22nd Jeonju International Film Festival proves life goes on
With this year’s slogan “Film Goes On,” the 22nd Jeonju International Film Festival aims to do just that — as people continue to live their lives in the midst of the Covid-19 pandemic, so will the film festival.
A total of 186 films from 48 countries have been invited to this year’s event which is planned to be held in the hybrid format of online and offline screenings from April 29 to May 8, opening its doors a little wider for audiences compared to last year’s event which was held behind closed doors.
“Last year we didn’t have any data or reference to look up to or model ourselves on because we were the first international film festival to be held despite Covid-19,” festival director Lee Joon-dong said at an online press event Tuesday. “This year, however, we have a set of manuals, social distancing guidelines and levels and we can adjust our event accordingly. What we can confidently say is that although there’s been cases where [infected] patients visited theaters, there have been zero cases of people being infected within cinemas.”
There will also be panel discussions with foreign guests via Zoom which will take place in the theaters after the screenings, where the audience and the panels can interact with one another. Lee said that because the true meaning and identity of a film festival can be best realized when people actually visit theaters, he is planning to host various offline events where actors and directors can meet with audiences, all while strictly adhering to the government's guidelines.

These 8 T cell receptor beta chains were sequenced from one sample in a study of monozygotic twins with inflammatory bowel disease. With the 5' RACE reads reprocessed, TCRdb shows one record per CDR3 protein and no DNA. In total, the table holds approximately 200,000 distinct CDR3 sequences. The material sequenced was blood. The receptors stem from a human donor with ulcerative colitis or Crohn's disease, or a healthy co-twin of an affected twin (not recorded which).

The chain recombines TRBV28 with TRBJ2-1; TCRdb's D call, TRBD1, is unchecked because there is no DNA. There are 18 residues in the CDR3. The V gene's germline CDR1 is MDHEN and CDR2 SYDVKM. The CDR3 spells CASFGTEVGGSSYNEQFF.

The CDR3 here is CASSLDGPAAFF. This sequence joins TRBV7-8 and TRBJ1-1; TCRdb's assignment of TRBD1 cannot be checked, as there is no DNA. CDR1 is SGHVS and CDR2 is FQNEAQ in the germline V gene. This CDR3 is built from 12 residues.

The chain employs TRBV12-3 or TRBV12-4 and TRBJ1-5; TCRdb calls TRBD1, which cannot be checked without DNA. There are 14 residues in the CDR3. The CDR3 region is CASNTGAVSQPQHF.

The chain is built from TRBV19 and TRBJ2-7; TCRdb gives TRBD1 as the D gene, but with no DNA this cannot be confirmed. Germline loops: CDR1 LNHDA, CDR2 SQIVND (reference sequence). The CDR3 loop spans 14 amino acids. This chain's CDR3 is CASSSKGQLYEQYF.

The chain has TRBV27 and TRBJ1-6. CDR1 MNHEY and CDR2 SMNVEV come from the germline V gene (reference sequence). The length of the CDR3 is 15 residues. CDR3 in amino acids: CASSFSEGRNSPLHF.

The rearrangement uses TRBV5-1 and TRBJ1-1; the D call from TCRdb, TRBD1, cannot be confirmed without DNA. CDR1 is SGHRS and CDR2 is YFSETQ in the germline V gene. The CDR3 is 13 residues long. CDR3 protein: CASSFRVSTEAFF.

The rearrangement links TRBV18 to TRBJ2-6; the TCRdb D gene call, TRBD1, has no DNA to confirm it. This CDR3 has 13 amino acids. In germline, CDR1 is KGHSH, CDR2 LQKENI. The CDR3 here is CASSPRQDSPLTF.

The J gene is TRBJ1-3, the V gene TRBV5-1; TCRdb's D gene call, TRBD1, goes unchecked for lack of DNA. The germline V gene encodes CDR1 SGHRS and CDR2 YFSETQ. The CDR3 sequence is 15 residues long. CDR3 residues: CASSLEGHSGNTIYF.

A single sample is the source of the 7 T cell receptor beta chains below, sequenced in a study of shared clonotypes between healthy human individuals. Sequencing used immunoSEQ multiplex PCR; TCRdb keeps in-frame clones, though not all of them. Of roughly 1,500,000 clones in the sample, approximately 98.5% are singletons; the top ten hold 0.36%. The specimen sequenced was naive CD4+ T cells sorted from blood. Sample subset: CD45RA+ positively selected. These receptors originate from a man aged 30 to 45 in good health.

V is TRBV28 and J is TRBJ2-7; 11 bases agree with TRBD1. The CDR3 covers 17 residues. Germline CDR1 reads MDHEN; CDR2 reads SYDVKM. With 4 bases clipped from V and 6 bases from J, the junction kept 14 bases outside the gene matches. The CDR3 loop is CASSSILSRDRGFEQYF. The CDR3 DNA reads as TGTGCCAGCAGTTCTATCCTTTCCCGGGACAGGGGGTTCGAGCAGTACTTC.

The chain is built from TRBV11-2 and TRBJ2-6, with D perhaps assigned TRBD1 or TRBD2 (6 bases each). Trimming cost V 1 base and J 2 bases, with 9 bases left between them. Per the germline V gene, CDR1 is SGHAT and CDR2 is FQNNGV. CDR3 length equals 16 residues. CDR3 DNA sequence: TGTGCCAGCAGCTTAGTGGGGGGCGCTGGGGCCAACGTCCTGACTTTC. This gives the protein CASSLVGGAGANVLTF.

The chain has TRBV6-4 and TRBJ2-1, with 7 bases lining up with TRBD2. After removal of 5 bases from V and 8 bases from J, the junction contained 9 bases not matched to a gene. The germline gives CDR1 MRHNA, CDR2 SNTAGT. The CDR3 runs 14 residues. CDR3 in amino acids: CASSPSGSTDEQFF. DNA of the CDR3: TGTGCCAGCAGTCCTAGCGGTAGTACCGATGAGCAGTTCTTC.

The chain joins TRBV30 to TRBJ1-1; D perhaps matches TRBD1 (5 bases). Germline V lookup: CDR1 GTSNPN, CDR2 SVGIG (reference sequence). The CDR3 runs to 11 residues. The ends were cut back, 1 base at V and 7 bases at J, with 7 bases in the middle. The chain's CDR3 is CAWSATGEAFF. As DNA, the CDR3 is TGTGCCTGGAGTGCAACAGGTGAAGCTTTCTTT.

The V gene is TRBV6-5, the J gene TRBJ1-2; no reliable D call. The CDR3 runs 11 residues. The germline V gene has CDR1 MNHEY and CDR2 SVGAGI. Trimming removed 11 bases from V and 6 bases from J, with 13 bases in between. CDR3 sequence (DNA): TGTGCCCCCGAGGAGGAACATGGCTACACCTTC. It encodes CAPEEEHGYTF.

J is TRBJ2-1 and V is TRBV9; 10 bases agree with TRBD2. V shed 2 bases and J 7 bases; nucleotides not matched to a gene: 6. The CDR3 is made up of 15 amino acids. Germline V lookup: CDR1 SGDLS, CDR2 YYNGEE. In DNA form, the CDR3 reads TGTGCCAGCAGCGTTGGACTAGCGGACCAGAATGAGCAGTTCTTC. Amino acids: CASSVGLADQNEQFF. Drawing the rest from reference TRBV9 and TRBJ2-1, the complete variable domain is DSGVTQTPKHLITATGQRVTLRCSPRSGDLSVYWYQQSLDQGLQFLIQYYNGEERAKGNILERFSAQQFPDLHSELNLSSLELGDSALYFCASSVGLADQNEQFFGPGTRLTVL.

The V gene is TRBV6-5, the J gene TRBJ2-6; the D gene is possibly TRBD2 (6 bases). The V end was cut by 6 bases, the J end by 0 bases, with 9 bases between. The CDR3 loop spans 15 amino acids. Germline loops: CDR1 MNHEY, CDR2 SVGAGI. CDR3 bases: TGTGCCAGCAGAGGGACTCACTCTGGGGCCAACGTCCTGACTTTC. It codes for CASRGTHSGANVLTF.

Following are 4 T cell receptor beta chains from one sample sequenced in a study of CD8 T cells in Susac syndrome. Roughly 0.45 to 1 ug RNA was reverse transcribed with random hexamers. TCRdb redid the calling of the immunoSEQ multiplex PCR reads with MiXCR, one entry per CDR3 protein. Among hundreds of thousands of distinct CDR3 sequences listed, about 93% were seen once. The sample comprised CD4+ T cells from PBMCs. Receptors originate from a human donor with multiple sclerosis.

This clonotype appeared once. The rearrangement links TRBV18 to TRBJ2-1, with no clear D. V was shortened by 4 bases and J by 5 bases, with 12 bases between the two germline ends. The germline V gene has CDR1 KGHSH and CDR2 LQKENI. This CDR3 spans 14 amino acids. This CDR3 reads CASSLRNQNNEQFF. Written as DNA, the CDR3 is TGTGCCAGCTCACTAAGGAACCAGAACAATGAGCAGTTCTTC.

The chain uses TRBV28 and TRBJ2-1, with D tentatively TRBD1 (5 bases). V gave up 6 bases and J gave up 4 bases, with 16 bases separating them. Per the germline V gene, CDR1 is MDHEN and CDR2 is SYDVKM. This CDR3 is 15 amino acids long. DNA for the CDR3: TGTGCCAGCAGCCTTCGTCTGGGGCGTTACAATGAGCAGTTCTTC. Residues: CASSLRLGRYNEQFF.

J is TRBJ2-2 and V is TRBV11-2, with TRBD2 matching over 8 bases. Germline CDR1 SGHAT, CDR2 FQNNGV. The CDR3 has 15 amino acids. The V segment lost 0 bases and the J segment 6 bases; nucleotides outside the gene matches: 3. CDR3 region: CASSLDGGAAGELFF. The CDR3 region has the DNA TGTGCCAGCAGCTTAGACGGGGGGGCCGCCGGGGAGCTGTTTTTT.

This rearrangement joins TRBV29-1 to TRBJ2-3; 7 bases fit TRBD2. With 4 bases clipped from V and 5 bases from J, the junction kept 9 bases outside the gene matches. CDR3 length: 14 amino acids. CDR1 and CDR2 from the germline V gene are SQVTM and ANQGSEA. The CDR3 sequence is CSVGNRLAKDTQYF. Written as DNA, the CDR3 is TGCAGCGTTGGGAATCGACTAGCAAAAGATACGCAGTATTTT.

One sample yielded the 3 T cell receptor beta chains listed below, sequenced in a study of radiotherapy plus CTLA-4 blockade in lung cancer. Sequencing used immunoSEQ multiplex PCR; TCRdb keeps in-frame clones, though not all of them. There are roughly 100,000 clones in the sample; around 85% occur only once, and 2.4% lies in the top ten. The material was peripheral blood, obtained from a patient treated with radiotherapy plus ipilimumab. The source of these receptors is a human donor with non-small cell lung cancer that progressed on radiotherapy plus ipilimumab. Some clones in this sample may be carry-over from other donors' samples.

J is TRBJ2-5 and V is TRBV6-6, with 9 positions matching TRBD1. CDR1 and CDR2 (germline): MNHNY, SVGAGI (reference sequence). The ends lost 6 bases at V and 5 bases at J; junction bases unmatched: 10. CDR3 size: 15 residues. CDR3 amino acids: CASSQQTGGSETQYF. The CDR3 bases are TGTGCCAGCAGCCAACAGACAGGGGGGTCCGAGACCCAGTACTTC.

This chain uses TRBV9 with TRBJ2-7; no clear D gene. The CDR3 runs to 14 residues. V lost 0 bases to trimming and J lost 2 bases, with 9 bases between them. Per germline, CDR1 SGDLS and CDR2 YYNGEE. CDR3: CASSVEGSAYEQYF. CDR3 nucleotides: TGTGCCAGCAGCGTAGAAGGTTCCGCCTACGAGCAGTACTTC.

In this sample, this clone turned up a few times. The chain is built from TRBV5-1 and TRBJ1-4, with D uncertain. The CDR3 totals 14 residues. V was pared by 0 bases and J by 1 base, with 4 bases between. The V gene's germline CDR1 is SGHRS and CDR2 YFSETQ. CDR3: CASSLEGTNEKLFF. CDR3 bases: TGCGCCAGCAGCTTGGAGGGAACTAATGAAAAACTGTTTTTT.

The festival will open with a Serbian film “Father” by director Srdan Golubovic, which centers on one family which breaks apart.
The event will close with animated film “Josep” by French cartoonist Aurel who draws for French newpaper Le Monde. The cartoonist was inspired by the life of a Spanish illustrator Josep Bartolí.
The film festival will continue to use the local streaming platform Wavve to provide online screenings as it did last year. A total of 141 films, which accounts for 75.8 percent of the overall invited films, will be made available via Wavve.
“Seventy-nine international films will be available for online screening, which is more than twice as many compared to last year,” programmer Chun Jin-su said. The programmer added that filmmakers have become more lenient toward the idea of online screenings as the pandemic continues.
What’s especially noticeable for this year’s film festival is its recognition of females in the film industry.
Six out of 10 films in the Korean competition are from female filmmakers, while a special exhibition titled “Special Focus: I am Independent” takes a closer look at the works of seven independent female filmmakers including Cecilia Mangini, Forugh Farrokhzad, Barbara Loden and Han Ok-hi.
In the World Cinema section, the festival prepared a special corner titled “Sports is for Women” which will screen four documentaries that highlight the lives of female sports players.
“The works of female filmmakers account for about 41 percent of the total films,” programmer Moon Sung-kyung said. “The characteristics of this year’s films [by female filmmakers] mainly have to do with identity and relate to social issues such as abortion, sexuality and working women.”
BY LEE JAE-LIM [firstname.lastname@example.org]